Young bulls: slaughter trends and future supplies?

Thursday, 5 May 2022

Slaughter of young bulls in the UK (bulls aged between 12-30 months, according to Defra) has been in a state of long-term decline, but particularly in the last decade. Indeed, total prime cattle slaughter has generally fallen during this time. However, steers have been gaining share against bulls. In 2021, young bulls made up 15% of prime male cattle slaughter; 20 years ago, they made up around one quarter of the male kill.

Recently, this decline in young bull numbers has been partly related to a decrease in the number of pure dairy male cattle being born, owing to more beef and sexed dairy semen being used in dairy inseminations. Handling safety and meat quality are other considerations that may have affected finished bull numbers over time.

As bulls are typically finished on cereal-based rations, this sector will be particularly exposed to the recent rise in feed costs (indeed as will any system that buys-in feed). As with other cattle, young bull prices have been in growth over the last 18 months, with the overall GB average young bull price currently running around 30p/kg higher than where it was a year ago. While this increased return will be welcome, it is unlikely to fully compensate for more expensive inputs.

As such, it will be interesting to see how the current situation with input costs will affect producer decisions, and thus future supplies of bulls (and indeed all cattle) coming to market. Young bull slaughter so far in 2022 is at the lowest level it has been for some time, and 15% below the same period in 2021. However, some of this will be associated with tighter cattle supplies nationally and other factors mentioned above.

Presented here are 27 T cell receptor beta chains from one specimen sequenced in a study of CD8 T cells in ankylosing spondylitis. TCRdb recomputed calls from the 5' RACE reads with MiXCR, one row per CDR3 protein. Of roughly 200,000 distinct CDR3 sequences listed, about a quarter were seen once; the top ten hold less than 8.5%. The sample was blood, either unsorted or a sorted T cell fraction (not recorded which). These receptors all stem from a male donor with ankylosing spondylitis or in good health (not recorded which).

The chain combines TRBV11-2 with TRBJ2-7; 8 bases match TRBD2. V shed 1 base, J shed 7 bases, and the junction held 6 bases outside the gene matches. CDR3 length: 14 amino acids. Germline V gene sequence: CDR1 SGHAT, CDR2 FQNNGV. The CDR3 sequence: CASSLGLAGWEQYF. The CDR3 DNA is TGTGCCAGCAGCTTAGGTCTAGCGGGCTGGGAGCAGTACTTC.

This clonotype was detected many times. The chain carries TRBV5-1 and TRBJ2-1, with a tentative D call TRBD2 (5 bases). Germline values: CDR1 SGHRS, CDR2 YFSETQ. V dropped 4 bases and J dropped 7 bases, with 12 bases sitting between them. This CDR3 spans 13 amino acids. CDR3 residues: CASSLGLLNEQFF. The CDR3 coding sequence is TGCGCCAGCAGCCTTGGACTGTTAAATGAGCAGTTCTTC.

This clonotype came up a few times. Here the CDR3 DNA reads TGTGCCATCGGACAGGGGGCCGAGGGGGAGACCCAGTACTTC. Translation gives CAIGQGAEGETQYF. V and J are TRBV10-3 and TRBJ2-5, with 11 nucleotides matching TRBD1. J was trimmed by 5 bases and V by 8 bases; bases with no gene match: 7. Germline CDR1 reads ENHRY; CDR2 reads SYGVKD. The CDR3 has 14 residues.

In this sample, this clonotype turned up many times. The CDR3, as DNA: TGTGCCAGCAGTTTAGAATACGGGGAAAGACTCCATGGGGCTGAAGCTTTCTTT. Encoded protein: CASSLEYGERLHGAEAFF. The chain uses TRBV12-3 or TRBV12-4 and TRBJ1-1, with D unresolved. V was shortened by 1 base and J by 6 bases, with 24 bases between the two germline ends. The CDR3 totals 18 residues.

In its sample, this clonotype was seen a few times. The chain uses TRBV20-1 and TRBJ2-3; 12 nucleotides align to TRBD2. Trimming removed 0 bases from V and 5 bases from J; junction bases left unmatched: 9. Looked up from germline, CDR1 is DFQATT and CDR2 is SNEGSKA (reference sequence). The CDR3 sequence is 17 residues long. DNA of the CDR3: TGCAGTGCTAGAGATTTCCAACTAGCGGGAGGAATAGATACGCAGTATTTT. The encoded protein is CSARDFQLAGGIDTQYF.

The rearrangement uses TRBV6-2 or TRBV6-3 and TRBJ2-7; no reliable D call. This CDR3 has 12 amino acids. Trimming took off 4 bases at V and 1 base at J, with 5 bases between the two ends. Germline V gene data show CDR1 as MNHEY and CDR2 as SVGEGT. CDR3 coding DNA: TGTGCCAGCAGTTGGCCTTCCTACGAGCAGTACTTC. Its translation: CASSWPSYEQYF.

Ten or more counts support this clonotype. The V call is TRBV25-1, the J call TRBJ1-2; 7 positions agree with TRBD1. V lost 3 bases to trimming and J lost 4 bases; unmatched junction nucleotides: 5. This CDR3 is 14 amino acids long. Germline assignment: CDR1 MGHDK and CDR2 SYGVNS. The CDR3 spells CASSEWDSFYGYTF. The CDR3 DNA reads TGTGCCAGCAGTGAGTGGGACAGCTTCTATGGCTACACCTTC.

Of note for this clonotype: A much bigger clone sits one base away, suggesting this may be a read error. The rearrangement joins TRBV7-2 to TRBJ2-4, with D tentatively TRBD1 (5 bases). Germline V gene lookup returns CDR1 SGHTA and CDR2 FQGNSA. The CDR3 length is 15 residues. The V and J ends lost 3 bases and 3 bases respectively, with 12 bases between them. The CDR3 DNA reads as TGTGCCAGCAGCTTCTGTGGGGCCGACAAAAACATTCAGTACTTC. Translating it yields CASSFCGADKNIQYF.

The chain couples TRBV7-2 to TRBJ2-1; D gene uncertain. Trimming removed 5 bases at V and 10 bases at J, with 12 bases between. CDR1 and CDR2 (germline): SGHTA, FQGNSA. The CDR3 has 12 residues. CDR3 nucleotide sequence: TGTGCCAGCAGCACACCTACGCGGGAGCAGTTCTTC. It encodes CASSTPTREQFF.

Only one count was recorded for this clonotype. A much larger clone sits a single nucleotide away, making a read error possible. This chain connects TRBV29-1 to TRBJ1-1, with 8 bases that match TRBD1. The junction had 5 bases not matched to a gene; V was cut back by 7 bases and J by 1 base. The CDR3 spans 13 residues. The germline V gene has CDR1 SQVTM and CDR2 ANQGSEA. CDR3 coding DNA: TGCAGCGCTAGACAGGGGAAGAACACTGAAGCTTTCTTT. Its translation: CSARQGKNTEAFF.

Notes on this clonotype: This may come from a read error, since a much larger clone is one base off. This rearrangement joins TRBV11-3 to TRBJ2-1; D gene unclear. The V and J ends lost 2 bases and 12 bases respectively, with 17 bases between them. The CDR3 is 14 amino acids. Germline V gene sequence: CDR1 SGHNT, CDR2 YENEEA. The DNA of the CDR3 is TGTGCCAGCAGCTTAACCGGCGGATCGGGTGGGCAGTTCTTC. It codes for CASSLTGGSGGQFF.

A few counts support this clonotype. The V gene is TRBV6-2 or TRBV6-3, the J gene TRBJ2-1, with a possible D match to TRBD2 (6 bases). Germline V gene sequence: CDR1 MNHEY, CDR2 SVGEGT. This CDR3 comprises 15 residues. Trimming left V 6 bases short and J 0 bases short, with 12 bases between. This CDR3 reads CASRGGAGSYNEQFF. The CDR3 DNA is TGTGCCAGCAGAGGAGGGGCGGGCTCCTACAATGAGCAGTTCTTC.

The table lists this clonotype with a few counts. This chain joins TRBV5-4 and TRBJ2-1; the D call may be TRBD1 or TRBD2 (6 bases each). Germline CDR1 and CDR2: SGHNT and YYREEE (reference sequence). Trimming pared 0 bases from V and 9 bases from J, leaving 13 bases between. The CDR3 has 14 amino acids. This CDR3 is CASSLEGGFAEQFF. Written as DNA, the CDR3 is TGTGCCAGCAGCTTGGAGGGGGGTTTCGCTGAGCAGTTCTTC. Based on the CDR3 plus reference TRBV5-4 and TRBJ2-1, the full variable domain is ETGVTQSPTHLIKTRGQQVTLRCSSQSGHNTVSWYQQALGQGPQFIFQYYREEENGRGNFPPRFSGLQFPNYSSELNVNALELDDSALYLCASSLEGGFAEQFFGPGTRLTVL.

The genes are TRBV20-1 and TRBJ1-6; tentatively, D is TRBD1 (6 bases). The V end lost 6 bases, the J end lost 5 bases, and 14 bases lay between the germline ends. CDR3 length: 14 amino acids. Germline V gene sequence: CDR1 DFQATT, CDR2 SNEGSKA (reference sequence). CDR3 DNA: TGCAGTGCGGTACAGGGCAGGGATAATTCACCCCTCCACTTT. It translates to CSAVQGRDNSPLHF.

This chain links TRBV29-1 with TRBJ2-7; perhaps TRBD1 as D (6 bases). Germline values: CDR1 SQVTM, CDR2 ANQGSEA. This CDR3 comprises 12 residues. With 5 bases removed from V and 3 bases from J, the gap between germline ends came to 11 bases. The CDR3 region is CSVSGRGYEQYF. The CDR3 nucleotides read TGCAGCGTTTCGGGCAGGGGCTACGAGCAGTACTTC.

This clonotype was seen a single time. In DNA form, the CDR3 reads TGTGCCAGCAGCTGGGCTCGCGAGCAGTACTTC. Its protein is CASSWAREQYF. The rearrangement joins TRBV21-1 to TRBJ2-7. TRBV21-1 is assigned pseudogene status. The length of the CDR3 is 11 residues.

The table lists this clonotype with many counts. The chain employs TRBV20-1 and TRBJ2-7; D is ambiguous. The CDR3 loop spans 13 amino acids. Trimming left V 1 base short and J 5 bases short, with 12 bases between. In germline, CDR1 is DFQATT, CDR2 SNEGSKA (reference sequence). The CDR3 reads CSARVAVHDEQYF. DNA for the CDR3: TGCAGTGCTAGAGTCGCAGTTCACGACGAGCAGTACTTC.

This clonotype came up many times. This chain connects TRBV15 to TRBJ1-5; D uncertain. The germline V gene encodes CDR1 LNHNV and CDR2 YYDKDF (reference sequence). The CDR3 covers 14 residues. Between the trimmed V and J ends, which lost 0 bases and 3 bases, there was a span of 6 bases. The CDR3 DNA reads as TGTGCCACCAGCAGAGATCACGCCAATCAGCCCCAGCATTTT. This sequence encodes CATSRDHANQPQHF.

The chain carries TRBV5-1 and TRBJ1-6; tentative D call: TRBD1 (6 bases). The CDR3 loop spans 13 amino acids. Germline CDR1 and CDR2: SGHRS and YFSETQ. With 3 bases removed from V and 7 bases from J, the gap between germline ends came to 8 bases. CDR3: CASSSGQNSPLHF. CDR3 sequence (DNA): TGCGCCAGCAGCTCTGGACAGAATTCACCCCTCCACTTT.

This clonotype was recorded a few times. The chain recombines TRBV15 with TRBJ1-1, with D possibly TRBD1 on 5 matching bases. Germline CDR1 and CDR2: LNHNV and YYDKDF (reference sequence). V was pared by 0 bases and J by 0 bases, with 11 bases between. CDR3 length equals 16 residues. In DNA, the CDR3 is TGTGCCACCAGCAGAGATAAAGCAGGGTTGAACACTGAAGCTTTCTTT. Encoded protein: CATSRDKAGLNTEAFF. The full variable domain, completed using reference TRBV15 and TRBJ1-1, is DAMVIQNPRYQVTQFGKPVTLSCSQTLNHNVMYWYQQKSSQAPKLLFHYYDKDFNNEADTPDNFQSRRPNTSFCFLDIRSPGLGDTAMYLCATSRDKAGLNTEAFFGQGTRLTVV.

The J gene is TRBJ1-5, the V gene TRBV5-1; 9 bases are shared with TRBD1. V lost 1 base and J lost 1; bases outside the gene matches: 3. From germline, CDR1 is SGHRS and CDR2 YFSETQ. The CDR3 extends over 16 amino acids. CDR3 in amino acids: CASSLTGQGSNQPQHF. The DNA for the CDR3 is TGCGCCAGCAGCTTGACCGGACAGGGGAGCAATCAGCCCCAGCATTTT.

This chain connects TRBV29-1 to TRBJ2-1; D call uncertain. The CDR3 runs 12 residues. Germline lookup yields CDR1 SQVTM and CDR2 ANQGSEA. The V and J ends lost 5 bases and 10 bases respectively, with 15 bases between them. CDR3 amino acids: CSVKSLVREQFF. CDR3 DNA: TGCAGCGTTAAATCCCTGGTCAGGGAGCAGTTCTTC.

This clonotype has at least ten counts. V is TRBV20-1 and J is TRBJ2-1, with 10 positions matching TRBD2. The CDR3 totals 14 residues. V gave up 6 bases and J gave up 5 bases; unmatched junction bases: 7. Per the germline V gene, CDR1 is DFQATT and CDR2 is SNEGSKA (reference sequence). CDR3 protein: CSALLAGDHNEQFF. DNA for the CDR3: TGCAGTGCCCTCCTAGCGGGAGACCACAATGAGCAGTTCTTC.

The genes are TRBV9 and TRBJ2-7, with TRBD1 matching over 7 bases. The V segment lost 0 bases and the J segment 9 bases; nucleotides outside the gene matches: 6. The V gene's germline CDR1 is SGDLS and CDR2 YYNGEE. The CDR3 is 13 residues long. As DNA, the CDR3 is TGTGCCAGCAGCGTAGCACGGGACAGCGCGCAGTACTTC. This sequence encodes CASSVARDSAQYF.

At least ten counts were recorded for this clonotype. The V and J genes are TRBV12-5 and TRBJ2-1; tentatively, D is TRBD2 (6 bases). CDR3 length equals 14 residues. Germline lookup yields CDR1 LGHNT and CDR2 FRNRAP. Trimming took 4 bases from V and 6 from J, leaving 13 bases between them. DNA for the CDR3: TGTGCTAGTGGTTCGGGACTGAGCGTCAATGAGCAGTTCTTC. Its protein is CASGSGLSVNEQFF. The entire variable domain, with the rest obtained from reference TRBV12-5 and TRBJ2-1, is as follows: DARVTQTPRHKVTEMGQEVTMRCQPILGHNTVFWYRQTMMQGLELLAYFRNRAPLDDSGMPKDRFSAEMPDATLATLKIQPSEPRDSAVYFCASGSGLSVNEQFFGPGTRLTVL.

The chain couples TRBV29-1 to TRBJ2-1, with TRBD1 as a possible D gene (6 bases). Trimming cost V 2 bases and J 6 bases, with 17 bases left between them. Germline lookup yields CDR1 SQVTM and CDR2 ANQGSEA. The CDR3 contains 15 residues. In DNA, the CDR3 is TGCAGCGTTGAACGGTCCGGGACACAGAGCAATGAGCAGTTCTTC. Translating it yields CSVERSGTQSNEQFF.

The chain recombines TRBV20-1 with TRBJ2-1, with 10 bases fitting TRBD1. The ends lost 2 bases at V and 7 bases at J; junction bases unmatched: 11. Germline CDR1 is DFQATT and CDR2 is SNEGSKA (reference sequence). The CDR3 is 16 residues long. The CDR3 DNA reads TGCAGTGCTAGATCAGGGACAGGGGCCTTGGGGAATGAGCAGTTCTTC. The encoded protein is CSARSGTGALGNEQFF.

With the cost of feed being as it is, we could well see more forage being incorporated into rations, and more alternatives being sought. We may even see slightly lighter carcase weights, which could offer a guide to what we might expect with other prime carcase weights more generally this year. With silage season having already begun in southern parts of the UK, quality and quantity of forage produced this season will be watched with a keen eye. We regularly monitor grass growth around the country as part of our Forage for Knowledge programme.

In the short-term, we can see a slight increase in the number of pure dairy males in the pipeline, likely as an indirect result of changes to calf management policies in milk buyer contracts. However, long-term, we would expect pure dairy male numbers to return to a downward trend, as these animals are essentially bred out of the system. Indeed, this can be seen in BCMS figures for calves aged 6 months and under.

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